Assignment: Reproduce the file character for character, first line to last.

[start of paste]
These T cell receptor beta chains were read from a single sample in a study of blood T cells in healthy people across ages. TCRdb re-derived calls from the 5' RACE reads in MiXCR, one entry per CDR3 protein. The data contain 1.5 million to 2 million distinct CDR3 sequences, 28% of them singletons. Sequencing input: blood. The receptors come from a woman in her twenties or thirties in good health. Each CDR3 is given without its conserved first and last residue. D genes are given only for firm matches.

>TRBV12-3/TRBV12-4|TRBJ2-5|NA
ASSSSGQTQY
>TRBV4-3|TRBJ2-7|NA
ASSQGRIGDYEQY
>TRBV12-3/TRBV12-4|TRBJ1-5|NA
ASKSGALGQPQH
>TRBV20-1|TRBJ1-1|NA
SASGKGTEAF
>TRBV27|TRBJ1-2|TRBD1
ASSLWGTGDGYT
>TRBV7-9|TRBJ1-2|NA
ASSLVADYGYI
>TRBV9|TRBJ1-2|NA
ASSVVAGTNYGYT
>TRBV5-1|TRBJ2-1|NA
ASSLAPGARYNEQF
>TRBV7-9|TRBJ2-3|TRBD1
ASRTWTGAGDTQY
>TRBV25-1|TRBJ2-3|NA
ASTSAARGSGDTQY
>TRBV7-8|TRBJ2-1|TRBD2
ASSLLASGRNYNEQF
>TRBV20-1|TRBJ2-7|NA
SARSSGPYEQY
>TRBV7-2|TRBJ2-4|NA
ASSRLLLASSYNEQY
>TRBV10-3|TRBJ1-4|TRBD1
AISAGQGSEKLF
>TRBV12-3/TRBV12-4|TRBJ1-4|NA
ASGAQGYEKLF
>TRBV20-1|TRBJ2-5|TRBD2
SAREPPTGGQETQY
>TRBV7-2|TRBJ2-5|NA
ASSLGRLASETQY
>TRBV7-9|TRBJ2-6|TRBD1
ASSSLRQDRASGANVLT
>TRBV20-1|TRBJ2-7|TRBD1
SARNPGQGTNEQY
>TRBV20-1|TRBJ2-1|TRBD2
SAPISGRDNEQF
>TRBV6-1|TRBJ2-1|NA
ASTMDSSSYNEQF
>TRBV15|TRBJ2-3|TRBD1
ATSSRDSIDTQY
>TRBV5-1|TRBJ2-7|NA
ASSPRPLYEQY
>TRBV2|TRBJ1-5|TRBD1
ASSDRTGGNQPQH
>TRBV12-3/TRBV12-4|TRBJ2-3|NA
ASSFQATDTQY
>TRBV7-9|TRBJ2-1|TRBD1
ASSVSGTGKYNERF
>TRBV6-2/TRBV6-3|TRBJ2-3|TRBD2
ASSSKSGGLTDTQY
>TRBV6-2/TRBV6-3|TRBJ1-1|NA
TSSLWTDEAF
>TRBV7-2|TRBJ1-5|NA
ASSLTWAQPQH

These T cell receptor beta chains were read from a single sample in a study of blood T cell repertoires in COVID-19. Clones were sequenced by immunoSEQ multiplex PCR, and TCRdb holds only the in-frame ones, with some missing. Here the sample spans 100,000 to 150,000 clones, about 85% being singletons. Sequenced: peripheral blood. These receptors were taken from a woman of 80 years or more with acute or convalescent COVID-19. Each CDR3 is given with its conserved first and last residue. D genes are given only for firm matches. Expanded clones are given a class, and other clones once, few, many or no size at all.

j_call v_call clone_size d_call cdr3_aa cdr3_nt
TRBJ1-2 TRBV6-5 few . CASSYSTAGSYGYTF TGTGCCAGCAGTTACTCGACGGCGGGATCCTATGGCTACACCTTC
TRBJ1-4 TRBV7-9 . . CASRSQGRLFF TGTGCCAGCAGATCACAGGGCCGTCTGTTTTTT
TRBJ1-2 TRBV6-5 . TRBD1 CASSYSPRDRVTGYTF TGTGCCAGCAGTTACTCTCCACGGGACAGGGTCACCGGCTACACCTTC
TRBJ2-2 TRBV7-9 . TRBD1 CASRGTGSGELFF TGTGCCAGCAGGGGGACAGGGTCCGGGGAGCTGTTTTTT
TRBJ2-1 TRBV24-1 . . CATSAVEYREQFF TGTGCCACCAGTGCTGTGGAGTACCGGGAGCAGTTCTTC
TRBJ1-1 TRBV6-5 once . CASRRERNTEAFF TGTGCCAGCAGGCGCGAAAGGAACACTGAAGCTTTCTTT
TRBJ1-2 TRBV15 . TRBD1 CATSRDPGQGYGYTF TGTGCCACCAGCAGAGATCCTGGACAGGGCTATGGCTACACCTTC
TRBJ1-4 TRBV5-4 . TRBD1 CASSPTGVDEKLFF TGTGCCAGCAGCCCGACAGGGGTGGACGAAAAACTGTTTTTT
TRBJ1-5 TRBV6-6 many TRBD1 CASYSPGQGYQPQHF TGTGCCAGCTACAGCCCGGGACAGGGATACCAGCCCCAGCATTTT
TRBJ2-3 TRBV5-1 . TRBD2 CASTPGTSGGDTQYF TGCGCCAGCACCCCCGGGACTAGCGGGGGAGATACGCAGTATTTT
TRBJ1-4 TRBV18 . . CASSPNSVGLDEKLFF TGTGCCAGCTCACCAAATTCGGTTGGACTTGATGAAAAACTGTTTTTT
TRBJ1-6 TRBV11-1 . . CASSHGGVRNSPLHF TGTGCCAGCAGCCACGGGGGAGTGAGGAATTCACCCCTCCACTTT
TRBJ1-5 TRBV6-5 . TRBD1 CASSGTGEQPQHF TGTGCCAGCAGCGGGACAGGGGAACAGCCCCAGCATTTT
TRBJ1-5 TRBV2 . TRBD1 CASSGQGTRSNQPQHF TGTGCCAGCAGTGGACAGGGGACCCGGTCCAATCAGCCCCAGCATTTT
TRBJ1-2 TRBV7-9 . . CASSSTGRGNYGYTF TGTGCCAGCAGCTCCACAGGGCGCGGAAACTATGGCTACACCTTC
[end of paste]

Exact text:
These T cell receptor beta chains were read from a single sample in a study of blood T cells in healthy people across ages. TCRdb re-derived calls from the 5' RACE reads in MiXCR, one entry per CDR3 protein. The data contain 1.5 million to 2 million distinct CDR3 sequences, 28% of them singletons. Sequencing input: blood. The receptors come from a woman in her twenties or thirties in good health. Each CDR3 is given without its conserved first and last residue. D genes are given only for firm matches.

>TRBV12-3/TRBV12-4|TRBJ2-5|NA
ASSSSGQTQY
>TRBV4-3|TRBJ2-7|NA
ASSQGRIGDYEQY
>TRBV12-3/TRBV12-4|TRBJ1-5|NA
ASKSGALGQPQH
>TRBV20-1|TRBJ1-1|NA
SASGKGTEAF
>TRBV27|TRBJ1-2|TRBD1
ASSLWGTGDGYT
>TRBV7-9|TRBJ1-2|NA
ASSLVADYGYI
>TRBV9|TRBJ1-2|NA
ASSVVAGTNYGYT
>TRBV5-1|TRBJ2-1|NA
ASSLAPGARYNEQF
>TRBV7-9|TRBJ2-3|TRBD1
ASRTWTGAGDTQY
>TRBV25-1|TRBJ2-3|NA
ASTSAARGSGDTQY
>TRBV7-8|TRBJ2-1|TRBD2
ASSLLASGRNYNEQF
>TRBV20-1|TRBJ2-7|NA
SARSSGPYEQY
>TRBV7-2|TRBJ2-4|NA
ASSRLLLASSYNEQY
>TRBV10-3|TRBJ1-4|TRBD1
AISAGQGSEKLF
>TRBV12-3/TRBV12-4|TRBJ1-4|NA
ASGAQGYEKLF
>TRBV20-1|TRBJ2-5|TRBD2
SAREPPTGGQETQY
>TRBV7-2|TRBJ2-5|NA
ASSLGRLASETQY
>TRBV7-9|TRBJ2-6|TRBD1
ASSSLRQDRASGANVLT
>TRBV20-1|TRBJ2-7|TRBD1
SARNPGQGTNEQY
>TRBV20-1|TRBJ2-1|TRBD2
SAPISGRDNEQF
>TRBV6-1|TRBJ2-1|NA
ASTMDSSSYNEQF
>TRBV15|TRBJ2-3|TRBD1
ATSSRDSIDTQY
>TRBV5-1|TRBJ2-7|NA
ASSPRPLYEQY
>TRBV2|TRBJ1-5|TRBD1
ASSDRTGGNQPQH
>TRBV12-3/TRBV12-4|TRBJ2-3|NA
ASSFQATDTQY
>TRBV7-9|TRBJ2-1|TRBD1
ASSVSGTGKYNERF
>TRBV6-2/TRBV6-3|TRBJ2-3|TRBD2
ASSSKSGGLTDTQY
>TRBV6-2/TRBV6-3|TRBJ1-1|NA
TSSLWTDEAF
>TRBV7-2|TRBJ1-5|NA
ASSLTWAQPQH

These T cell receptor beta chains were read from a single sample in a study of blood T cell repertoires in COVID-19. Clones were sequenced by immunoSEQ multiplex PCR, and TCRdb holds only the in-frame ones, with some missing. Here the sample spans 100,000 to 150,000 clones, about 85% being singletons. Sequenced: peripheral blood. These receptors were taken from a woman of 80 years or more with acute or convalescent COVID-19. Each CDR3 is given with its conserved first and last residue. D genes are given only for firm matches. Expanded clones are given a class, and other clones once, few, many or no size at all.

j_call v_call clone_size d_call cdr3_aa cdr3_nt
TRBJ1-2 TRBV6-5 few . CASSYSTAGSYGYTF TGTGCCAGCAGTTACTCGACGGCGGGATCCTATGGCTACACCTTC
TRBJ1-4 TRBV7-9 . . CASRSQGRLFF TGTGCCAGCAGATCACAGGGCCGTCTGTTTTTT
TRBJ1-2 TRBV6-5 . TRBD1 CASSYSPRDRVTGYTF TGTGCCAGCAGTTACTCTCCACGGGACAGGGTCACCGGCTACACCTTC
TRBJ2-2 TRBV7-9 . TRBD1 CASRGTGSGELFF TGTGCCAGCAGGGGGACAGGGTCCGGGGAGCTGTTTTTT
TRBJ2-1 TRBV24-1 . . CATSAVEYREQFF TGTGCCACCAGTGCTGTGGAGTACCGGGAGCAGTTCTTC
TRBJ1-1 TRBV6-5 once . CASRRERNTEAFF TGTGCCAGCAGGCGCGAAAGGAACACTGAAGCTTTCTTT
TRBJ1-2 TRBV15 . TRBD1 CATSRDPGQGYGYTF TGTGCCACCAGCAGAGATCCTGGACAGGGCTATGGCTACACCTTC
TRBJ1-4 TRBV5-4 . TRBD1 CASSPTGVDEKLFF TGTGCCAGCAGCCCGACAGGGGTGGACGAAAAACTGTTTTTT
TRBJ1-5 TRBV6-6 many TRBD1 CASYSPGQGYQPQHF TGTGCCAGCTACAGCCCGGGACAGGGATACCAGCCCCAGCATTTT
TRBJ2-3 TRBV5-1 . TRBD2 CASTPGTSGGDTQYF TGCGCCAGCACCCCCGGGACTAGCGGGGGAGATACGCAGTATTTT
TRBJ1-4 TRBV18 . . CASSPNSVGLDEKLFF TGTGCCAGCTCACCAAATTCGGTTGGACTTGATGAAAAACTGTTTTTT
TRBJ1-6 TRBV11-1 . . CASSHGGVRNSPLHF TGTGCCAGCAGCCACGGGGGAGTGAGGAATTCACCCCTCCACTTT
TRBJ1-5 TRBV6-5 . TRBD1 CASSGTGEQPQHF TGTGCCAGCAGCGGGACAGGGGAACAGCCCCAGCATTTT
TRBJ1-5 TRBV2 . TRBD1 CASSGQGTRSNQPQHF TGTGCCAGCAGTGGACAGGGGACCCGGTCCAATCAGCCCCAGCATTTT
TRBJ1-2 TRBV7-9 . . CASSSTGRGNYGYTF TGTGCCAGCAGCTCCACAGGGCGCGGAAACTATGGCTACACCTTC